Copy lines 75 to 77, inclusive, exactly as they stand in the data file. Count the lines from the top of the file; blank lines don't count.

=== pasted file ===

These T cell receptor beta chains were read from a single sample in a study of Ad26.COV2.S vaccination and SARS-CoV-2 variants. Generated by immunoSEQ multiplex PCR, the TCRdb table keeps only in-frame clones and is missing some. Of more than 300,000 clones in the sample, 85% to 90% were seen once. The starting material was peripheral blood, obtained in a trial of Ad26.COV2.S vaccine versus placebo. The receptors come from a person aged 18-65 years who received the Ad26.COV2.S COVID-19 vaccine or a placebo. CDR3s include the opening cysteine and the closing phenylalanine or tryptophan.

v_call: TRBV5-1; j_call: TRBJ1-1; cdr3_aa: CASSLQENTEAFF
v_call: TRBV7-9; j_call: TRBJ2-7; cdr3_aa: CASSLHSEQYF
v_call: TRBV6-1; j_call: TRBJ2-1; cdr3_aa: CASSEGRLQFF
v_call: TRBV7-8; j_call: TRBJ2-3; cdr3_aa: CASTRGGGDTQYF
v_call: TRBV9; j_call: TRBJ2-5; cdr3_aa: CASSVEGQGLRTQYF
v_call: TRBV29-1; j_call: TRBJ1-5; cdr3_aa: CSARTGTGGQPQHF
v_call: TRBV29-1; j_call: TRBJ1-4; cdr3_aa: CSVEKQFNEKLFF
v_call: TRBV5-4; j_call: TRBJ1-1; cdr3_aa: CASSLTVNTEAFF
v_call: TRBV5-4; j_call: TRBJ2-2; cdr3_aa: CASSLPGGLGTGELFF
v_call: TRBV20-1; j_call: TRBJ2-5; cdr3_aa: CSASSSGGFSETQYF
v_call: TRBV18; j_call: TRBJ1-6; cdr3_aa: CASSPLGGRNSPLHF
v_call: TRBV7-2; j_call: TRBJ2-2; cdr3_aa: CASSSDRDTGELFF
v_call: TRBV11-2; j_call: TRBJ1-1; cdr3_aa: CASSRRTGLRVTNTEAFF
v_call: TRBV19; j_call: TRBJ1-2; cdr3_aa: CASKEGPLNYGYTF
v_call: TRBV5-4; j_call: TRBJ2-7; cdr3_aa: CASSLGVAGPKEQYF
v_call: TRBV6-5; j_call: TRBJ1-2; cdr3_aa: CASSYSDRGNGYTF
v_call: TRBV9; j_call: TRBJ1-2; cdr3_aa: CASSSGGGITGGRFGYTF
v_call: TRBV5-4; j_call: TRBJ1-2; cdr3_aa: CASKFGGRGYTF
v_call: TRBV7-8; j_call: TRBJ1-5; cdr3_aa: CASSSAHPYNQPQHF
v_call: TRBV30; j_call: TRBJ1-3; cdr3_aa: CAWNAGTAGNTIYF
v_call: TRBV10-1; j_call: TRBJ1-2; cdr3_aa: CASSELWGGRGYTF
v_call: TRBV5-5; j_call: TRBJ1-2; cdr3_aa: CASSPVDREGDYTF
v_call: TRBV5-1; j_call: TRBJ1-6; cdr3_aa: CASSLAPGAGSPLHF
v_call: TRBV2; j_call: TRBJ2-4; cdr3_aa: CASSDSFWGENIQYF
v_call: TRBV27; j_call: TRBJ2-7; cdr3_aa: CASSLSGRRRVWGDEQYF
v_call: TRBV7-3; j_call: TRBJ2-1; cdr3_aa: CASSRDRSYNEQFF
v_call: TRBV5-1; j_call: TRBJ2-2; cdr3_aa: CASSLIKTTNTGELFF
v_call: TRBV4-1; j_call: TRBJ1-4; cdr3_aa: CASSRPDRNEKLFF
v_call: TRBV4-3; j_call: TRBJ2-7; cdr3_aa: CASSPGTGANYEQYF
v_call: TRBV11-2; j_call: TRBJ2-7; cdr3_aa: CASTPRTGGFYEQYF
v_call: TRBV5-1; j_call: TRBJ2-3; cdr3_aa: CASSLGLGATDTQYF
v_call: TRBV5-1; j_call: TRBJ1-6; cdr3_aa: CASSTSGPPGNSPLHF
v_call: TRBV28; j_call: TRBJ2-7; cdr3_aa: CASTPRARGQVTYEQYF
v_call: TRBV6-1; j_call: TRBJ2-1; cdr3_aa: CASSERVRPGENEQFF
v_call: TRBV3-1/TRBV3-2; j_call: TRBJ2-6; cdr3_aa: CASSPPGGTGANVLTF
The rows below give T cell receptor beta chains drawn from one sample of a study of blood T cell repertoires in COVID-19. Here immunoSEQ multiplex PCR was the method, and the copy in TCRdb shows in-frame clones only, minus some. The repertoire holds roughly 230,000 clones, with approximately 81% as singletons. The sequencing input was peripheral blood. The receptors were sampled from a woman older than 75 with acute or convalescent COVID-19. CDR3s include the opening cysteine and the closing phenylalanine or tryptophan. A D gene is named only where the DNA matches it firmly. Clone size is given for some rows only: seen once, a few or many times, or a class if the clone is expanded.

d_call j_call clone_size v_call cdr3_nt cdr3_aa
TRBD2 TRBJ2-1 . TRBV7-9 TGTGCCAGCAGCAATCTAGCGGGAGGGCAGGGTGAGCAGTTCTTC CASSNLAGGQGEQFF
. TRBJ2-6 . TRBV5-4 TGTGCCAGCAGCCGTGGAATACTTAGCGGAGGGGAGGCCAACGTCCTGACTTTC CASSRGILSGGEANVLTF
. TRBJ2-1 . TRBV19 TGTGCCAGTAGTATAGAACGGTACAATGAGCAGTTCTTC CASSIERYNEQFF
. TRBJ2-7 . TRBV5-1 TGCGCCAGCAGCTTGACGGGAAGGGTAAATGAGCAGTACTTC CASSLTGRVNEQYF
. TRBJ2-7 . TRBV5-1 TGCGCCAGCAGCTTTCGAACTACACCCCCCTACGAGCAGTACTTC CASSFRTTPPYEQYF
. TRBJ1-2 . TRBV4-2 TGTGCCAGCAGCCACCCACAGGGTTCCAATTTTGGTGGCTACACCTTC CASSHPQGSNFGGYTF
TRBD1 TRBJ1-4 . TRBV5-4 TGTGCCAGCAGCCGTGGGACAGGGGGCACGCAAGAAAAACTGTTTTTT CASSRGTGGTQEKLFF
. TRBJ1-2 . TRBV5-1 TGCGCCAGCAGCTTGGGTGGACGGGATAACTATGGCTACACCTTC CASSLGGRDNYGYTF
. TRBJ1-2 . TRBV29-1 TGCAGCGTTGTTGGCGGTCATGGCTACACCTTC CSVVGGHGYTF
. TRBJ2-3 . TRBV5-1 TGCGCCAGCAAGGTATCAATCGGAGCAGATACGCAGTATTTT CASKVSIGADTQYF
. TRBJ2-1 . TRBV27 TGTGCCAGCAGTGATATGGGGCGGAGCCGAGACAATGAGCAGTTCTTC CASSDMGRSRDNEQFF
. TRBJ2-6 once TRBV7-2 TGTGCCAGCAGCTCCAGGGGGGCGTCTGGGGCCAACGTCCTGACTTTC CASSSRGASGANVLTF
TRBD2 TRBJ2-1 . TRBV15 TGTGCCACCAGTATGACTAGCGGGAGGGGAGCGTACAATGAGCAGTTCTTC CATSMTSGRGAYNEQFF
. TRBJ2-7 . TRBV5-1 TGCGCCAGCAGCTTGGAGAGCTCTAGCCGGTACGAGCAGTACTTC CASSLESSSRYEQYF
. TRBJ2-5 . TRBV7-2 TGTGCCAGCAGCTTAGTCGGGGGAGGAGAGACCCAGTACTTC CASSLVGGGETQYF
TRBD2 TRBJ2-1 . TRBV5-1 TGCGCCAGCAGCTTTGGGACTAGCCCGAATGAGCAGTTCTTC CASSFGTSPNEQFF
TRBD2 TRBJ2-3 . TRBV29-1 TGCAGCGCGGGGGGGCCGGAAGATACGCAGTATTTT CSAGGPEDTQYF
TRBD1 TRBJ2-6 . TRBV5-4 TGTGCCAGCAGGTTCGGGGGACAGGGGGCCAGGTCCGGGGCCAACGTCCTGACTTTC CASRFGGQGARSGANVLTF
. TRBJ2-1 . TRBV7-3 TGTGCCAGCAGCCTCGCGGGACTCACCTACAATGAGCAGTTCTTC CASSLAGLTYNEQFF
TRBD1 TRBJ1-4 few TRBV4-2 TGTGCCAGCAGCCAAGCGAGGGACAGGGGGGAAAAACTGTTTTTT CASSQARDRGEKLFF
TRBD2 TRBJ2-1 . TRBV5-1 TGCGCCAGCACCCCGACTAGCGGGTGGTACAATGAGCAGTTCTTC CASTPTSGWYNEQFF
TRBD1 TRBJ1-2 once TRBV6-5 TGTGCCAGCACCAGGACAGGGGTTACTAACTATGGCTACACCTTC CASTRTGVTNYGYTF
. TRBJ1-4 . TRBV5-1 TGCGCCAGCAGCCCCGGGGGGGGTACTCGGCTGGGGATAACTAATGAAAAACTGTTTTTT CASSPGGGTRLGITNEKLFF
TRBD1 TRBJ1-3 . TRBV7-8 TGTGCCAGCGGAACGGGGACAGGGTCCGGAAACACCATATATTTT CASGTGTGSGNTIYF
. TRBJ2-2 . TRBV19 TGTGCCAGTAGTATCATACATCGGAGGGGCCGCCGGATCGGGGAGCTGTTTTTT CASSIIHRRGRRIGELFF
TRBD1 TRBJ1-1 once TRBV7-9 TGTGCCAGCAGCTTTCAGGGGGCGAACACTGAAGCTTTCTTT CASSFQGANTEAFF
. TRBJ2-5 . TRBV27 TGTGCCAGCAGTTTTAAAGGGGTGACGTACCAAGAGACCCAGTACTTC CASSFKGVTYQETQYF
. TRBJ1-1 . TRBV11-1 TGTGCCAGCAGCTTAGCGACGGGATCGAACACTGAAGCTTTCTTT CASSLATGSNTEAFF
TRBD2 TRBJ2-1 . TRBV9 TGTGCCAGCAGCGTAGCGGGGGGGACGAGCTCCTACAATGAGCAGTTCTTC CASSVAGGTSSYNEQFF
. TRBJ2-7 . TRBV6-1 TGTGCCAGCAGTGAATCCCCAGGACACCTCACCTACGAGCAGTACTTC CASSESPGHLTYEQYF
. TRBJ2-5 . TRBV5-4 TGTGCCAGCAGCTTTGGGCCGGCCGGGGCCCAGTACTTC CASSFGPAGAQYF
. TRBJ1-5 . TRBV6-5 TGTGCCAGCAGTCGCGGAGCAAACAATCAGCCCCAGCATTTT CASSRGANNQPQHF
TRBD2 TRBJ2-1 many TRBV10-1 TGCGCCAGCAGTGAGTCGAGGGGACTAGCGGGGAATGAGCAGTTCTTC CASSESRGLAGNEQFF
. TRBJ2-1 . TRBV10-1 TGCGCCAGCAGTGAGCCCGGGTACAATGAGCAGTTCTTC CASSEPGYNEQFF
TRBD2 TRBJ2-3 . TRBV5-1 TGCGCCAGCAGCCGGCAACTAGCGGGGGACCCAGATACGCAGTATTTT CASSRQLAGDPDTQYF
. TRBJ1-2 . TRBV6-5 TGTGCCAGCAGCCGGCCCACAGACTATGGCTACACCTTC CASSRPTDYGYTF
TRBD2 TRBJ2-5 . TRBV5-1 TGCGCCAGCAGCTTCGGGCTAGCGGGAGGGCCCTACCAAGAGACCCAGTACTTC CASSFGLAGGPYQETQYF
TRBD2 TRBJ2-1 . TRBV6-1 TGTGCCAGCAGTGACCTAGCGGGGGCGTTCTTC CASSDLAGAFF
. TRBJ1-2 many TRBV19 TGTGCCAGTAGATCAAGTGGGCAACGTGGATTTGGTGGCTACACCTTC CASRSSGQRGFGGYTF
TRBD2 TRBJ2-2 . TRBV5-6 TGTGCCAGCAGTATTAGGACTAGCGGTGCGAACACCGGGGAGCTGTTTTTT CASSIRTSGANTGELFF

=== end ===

TRBD2 TRBJ2-5 . TRBV5-1 TGCGCCAGCAGCTTCGGGCTAGCGGGAGGGCCCTACCAAGAGACCCAGTACTTC CASSFGLAGGPYQETQYF
TRBD2 TRBJ2-1 . TRBV6-1 TGTGCCAGCAGTGACCTAGCGGGGGCGTTCTTC CASSDLAGAFF
. TRBJ1-2 many TRBV19 TGTGCCAGTAGATCAAGTGGGCAACGTGGATTTGGTGGCTACACCTTC CASRSSGQRGFGGYTF